May 19, 2014 in City

Providence turns to online interpreters

By The Spokesman-Review
 
Colin Mulvany photoBuy this photo

Providence Sacred Heart Medical Center social worker Marilyn Stolp connects new mother Carolina Salazar-Aleman and her husband, Ramon Sandoval, with a remote Spanish interpreter. Providence Health now uses video interpreters in 30 of its regional hospitals and clinics.
(Full-size photo)

Interpreting means conversion of spoken speech — or sign language — to another person’s natural language. Translation refers to conversion of written text into another language.
In demand

The languages most in demand at Providence, Valley and Deaconess hospitals are Russian, Ukrainian, Spanish and Vietnamese.

Providence Health, the region’s largest medical service provider, has turned to online interpreters to help non-English-speakers receive care from nurses, doctors or therapists.

The Providence network recently announced that more than 30 of its facilities in the Western United States are using a video interpreting company.

Until three years ago, Providence, which runs Sacred Heart Medical Center and Holy Family Hospital, relied heavily on in-person interpreters to help patients communicate with staff or physicians.

Starting in 2011 in several locations Providence began testing a number of online interpretation companies. It eventually selected Language Access Network, a national provider, based in Columbus, Ohio.

At this point, Sacred Heart and Holy Family use in-person interpreters about once every six times interpreting is needed, said Cathy McInroe, the hospitals’ director of social work.

The advantages of video interpreting include reduced costs and the ability to respond to patient needs quickly, she said.

Providence staff members use a touch-screen computer to reach an interpreter within seconds. Without that option, hospital staff used a phone-based system or called in a live interpreter if one was available.

Video interpreting is particularly valuable when treating deaf patients, McInroe added. Finding American Sign Language interpreters locally can be a challenge, especially in off-peak hours.

The online system is critical, she said, if staff are treating a deaf patient in the emergency room and need rapid assistance.

“Now, with the (online) system, you hit the button and you soon have a real person on the video screen doing the interpreting,” she said.

While based in Ohio, the Language Access Network has five centers with medically trained interpreters ready to translate in more than 200 languages around the clock, company spokeswoman Dori Jennings said. The company, like most providing remote video interpreting, charges a monthly service charge and per-minute fees.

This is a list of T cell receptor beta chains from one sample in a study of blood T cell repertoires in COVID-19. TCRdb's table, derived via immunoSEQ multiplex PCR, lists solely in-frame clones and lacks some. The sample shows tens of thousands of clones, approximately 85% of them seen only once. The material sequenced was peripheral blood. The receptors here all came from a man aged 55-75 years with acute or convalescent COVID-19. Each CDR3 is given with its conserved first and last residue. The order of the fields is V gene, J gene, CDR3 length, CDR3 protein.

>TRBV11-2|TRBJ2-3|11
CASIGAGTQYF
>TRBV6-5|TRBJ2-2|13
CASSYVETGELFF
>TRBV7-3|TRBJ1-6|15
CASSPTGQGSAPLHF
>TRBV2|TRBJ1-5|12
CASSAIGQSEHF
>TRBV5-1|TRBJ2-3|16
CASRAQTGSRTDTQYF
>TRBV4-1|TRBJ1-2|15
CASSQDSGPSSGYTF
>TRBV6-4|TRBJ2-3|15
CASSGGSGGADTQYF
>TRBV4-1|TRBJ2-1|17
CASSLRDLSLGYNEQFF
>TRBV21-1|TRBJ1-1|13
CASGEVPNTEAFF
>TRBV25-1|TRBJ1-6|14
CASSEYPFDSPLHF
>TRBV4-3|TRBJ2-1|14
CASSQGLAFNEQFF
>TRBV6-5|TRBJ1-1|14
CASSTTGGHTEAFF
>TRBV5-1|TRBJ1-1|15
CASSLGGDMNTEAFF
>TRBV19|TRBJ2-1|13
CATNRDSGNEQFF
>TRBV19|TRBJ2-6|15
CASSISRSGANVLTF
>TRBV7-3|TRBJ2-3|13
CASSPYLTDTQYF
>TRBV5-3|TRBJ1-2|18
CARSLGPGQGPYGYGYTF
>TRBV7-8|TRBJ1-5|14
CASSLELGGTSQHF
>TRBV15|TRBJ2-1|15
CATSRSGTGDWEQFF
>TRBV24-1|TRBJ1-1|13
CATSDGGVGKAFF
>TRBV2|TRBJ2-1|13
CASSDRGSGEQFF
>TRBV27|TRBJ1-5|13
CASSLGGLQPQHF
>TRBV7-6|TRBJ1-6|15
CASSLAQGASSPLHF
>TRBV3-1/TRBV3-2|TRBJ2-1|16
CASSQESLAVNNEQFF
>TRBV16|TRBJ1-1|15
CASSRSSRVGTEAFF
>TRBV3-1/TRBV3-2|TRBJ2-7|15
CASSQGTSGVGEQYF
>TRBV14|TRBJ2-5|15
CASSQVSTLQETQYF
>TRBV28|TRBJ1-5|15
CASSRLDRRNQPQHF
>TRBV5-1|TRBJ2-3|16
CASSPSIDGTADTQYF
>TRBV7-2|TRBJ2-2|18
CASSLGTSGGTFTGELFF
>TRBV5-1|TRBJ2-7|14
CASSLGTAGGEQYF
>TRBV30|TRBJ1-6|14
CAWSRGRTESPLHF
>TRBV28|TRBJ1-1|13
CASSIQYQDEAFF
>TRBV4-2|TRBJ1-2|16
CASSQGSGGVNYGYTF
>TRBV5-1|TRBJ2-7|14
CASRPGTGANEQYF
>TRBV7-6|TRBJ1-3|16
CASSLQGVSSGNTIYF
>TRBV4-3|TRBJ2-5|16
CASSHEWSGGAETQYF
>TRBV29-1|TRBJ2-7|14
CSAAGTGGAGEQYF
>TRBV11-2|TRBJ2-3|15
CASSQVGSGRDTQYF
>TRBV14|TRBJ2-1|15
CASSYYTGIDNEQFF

Language Access Network is not the exclusive provider of interpreting services for Providence. The hospital system also uses, for instance, a Seattle and Wenatchee-based firm, InDemand Interpreting, for some of its remote video interpretation.

Owned by a physicians group, LAN provides services to around 350 hospitals nationwide. Its most frequent language requests are for Spanish, Farsi, American Sign Language and Arabic.

At Providence’s hospitals, and at Valley and Deaconess hospitals, the languages most in demand are Russian, Ukrainian, Spanish and Vietnamese.

Community Health Systems, which operates Valley and Deaconess, uses a mix of live in-person and phone-based interpreting, spokeswoman Sasha Weiler said. Community Health is not currently evaluating using video interpreting, she said.

As in other hospital systems, the decision by Providence to use more remote services is driven by efforts to reduce costs, McInroe said.

Live interpreters charge hospitals both for per-mile travel costs and for the time spent interpreting. That fee usually starts around $30 per hour but often goes much higher depending on other factors.

Insurance companies don’t cover that expense, forcing hospitals to bear the cost. If Medicaid-covered patients needing interpreting services are treated at an emergency room, hospitals must bear that cost as well, McInroe said.

The exception: Medicaid will almost always cover the cost of outpatient interpreting, such as in physician offices, she said.

McInroe said the staff knows that not every patient can be at ease communicating with an interpreter on a video screen. Patients with severe or terminal illnesses and those with dementia or suffering emotional disorders may require in-person interpreting.

She acknowledges the ideal solution is a live person. “But there is a trade-off. You can’t just have an interpreter sitting in a room waiting” for a doctor to arrive or for test results to come back, she said.

Marta Reyes, who runs Spokane International Translation, sees the drift toward medical online interpreting as a loss in quality in the rush to trim costs.

Her company contracts with a few dozen area language specialists and until a few years ago provided many of the interpreters at Sacred Heart and Holy Family, she said.

“A live person really can experience all the body language a patient has,” Reyes said.

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